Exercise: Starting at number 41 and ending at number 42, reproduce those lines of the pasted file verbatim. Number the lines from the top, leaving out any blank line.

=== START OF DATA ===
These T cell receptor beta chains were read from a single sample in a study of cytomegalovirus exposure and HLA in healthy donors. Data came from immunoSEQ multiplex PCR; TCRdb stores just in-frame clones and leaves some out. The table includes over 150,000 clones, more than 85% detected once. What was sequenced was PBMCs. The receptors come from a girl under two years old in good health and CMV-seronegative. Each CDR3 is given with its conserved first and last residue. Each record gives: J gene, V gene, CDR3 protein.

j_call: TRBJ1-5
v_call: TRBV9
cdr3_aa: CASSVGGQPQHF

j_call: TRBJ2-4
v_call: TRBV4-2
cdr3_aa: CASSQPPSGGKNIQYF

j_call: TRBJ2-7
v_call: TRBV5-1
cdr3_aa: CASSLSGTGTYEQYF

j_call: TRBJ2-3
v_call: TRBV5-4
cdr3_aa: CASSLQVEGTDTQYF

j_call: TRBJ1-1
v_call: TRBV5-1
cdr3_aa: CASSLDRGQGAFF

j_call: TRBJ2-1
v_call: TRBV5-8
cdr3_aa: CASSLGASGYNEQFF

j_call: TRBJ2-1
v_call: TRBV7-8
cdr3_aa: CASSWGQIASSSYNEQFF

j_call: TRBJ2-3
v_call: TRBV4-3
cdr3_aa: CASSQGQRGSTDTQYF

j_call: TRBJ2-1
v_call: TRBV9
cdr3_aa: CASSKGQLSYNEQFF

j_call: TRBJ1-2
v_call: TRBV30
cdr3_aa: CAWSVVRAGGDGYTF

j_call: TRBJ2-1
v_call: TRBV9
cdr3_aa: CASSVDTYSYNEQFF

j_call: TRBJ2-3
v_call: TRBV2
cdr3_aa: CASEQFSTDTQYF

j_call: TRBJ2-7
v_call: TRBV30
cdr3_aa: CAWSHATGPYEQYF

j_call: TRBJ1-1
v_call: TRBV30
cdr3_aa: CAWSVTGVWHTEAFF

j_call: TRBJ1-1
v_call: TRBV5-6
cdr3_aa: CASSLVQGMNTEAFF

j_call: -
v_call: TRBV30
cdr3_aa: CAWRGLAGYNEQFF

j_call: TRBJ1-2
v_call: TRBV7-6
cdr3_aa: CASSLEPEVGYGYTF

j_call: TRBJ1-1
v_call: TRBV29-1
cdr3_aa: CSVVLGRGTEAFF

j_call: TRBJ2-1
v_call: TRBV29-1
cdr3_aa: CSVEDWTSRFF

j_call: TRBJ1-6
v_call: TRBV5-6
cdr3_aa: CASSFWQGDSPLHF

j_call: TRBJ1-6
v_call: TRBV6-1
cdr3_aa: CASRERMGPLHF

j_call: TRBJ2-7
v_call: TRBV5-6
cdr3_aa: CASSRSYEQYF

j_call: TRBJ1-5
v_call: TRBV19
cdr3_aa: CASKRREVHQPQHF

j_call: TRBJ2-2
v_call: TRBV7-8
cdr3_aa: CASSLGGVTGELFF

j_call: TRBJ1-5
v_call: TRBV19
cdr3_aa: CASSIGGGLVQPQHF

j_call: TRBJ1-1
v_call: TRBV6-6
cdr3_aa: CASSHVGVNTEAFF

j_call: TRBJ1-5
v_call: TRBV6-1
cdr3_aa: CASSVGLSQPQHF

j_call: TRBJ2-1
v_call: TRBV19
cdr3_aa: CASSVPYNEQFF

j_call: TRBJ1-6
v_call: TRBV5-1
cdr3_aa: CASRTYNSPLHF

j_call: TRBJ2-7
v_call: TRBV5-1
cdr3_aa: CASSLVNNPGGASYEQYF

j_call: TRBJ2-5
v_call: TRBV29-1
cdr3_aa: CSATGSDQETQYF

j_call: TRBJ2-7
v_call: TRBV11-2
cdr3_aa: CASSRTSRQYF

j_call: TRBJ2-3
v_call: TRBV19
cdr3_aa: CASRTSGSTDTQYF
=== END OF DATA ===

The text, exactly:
j_call: TRBJ1-1
v_call: TRBV30